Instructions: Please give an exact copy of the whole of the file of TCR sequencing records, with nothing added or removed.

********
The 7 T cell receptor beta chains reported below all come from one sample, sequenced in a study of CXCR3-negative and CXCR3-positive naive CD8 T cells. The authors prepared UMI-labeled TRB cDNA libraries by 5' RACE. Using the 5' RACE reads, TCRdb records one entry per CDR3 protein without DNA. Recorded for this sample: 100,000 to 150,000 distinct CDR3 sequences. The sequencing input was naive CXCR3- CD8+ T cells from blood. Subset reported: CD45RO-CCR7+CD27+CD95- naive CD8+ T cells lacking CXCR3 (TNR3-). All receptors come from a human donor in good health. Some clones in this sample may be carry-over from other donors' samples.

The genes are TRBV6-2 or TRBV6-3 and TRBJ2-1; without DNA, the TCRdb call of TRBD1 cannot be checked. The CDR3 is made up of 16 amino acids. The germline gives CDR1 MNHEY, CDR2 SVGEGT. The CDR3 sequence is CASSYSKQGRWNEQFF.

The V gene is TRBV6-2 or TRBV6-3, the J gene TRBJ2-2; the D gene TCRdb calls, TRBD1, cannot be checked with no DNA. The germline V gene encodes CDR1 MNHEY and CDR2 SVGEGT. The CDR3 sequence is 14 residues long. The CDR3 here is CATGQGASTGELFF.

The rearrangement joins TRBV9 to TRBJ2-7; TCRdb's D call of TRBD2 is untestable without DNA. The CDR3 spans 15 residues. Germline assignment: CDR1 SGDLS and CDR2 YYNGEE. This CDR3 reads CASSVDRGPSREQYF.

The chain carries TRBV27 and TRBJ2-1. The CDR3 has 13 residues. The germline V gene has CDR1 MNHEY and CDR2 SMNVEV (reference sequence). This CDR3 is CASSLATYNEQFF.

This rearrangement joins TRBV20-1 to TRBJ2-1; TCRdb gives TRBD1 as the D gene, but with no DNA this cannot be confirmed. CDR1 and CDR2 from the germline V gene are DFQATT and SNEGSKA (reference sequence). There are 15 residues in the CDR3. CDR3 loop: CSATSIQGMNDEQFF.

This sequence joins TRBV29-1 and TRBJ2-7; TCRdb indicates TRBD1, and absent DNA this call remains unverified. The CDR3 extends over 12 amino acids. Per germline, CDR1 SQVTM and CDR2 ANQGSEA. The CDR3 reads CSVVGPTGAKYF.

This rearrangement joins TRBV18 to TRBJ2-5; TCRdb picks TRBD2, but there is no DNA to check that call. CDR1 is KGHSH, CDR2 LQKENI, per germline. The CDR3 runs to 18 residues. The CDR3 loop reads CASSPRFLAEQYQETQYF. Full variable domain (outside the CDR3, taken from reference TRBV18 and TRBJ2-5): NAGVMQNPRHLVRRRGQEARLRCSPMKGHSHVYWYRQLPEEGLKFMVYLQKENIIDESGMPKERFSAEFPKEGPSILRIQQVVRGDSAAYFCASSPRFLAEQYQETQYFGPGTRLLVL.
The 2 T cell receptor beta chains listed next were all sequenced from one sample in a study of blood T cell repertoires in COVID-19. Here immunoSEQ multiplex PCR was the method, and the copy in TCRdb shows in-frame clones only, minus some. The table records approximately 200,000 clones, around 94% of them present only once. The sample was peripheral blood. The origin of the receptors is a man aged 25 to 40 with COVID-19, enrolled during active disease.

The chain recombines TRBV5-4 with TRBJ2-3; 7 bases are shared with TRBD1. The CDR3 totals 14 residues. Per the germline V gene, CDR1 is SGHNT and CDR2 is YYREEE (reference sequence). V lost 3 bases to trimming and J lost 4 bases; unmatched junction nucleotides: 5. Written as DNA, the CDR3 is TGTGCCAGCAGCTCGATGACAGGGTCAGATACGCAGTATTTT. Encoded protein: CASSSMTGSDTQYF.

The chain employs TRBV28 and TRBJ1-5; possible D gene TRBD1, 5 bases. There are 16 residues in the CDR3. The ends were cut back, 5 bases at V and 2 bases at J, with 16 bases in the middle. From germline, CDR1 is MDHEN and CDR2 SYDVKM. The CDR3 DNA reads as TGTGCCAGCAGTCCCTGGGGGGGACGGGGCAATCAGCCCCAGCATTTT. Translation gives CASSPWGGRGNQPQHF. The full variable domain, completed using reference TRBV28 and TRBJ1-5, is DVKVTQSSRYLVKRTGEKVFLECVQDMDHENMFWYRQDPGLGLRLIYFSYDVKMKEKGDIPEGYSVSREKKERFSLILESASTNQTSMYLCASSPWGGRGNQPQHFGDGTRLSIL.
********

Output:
The 7 T cell receptor beta chains reported below all come from one sample, sequenced in a study of CXCR3-negative and CXCR3-positive naive CD8 T cells. The authors prepared UMI-labeled TRB cDNA libraries by 5' RACE. Using the 5' RACE reads, TCRdb records one entry per CDR3 protein without DNA. Recorded for this sample: 100,000 to 150,000 distinct CDR3 sequences. The sequencing input was naive CXCR3- CD8+ T cells from blood. Subset reported: CD45RO-CCR7+CD27+CD95- naive CD8+ T cells lacking CXCR3 (TNR3-). All receptors come from a human donor in good health. Some clones in this sample may be carry-over from other donors' samples.

The genes are TRBV6-2 or TRBV6-3 and TRBJ2-1; without DNA, the TCRdb call of TRBD1 cannot be checked. The CDR3 is made up of 16 amino acids. The germline gives CDR1 MNHEY, CDR2 SVGEGT. The CDR3 sequence is CASSYSKQGRWNEQFF.

The V gene is TRBV6-2 or TRBV6-3, the J gene TRBJ2-2; the D gene TCRdb calls, TRBD1, cannot be checked with no DNA. The germline V gene encodes CDR1 MNHEY and CDR2 SVGEGT. The CDR3 sequence is 14 residues long. The CDR3 here is CATGQGASTGELFF.

The rearrangement joins TRBV9 to TRBJ2-7; TCRdb's D call of TRBD2 is untestable without DNA. The CDR3 spans 15 residues. Germline assignment: CDR1 SGDLS and CDR2 YYNGEE. This CDR3 reads CASSVDRGPSREQYF.

The chain carries TRBV27 and TRBJ2-1. The CDR3 has 13 residues. The germline V gene has CDR1 MNHEY and CDR2 SMNVEV (reference sequence). This CDR3 is CASSLATYNEQFF.

This rearrangement joins TRBV20-1 to TRBJ2-1; TCRdb gives TRBD1 as the D gene, but with no DNA this cannot be confirmed. CDR1 and CDR2 from the germline V gene are DFQATT and SNEGSKA (reference sequence). There are 15 residues in the CDR3. CDR3 loop: CSATSIQGMNDEQFF.

This sequence joins TRBV29-1 and TRBJ2-7; TCRdb indicates TRBD1, and absent DNA this call remains unverified. The CDR3 extends over 12 amino acids. Per germline, CDR1 SQVTM and CDR2 ANQGSEA. The CDR3 reads CSVVGPTGAKYF.

This rearrangement joins TRBV18 to TRBJ2-5; TCRdb picks TRBD2, but there is no DNA to check that call. CDR1 is KGHSH, CDR2 LQKENI, per germline. The CDR3 runs to 18 residues. The CDR3 loop reads CASSPRFLAEQYQETQYF. Full variable domain (outside the CDR3, taken from reference TRBV18 and TRBJ2-5): NAGVMQNPRHLVRRRGQEARLRCSPMKGHSHVYWYRQLPEEGLKFMVYLQKENIIDESGMPKERFSAEFPKEGPSILRIQQVVRGDSAAYFCASSPRFLAEQYQETQYFGPGTRLLVL.
The 2 T cell receptor beta chains listed next were all sequenced from one sample in a study of blood T cell repertoires in COVID-19. Here immunoSEQ multiplex PCR was the method, and the copy in TCRdb shows in-frame clones only, minus some. The table records approximately 200,000 clones, around 94% of them present only once. The sample was peripheral blood. The origin of the receptors is a man aged 25 to 40 with COVID-19, enrolled during active disease.

The chain recombines TRBV5-4 with TRBJ2-3; 7 bases are shared with TRBD1. The CDR3 totals 14 residues. Per the germline V gene, CDR1 is SGHNT and CDR2 is YYREEE (reference sequence). V lost 3 bases to trimming and J lost 4 bases; unmatched junction nucleotides: 5. Written as DNA, the CDR3 is TGTGCCAGCAGCTCGATGACAGGGTCAGATACGCAGTATTTT. Encoded protein: CASSSMTGSDTQYF.

The chain employs TRBV28 and TRBJ1-5; possible D gene TRBD1, 5 bases. There are 16 residues in the CDR3. The ends were cut back, 5 bases at V and 2 bases at J, with 16 bases in the middle. From germline, CDR1 is MDHEN and CDR2 SYDVKM. The CDR3 DNA reads as TGTGCCAGCAGTCCCTGGGGGGGACGGGGCAATCAGCCCCAGCATTTT. Translation gives CASSPWGGRGNQPQHF. The full variable domain, completed using reference TRBV28 and TRBJ1-5, is DVKVTQSSRYLVKRTGEKVFLECVQDMDHENMFWYRQDPGLGLRLIYFSYDVKMKEKGDIPEGYSVSREKKERFSLILESASTNQTSMYLCASSPWGGRGNQPQHFGDGTRLSIL.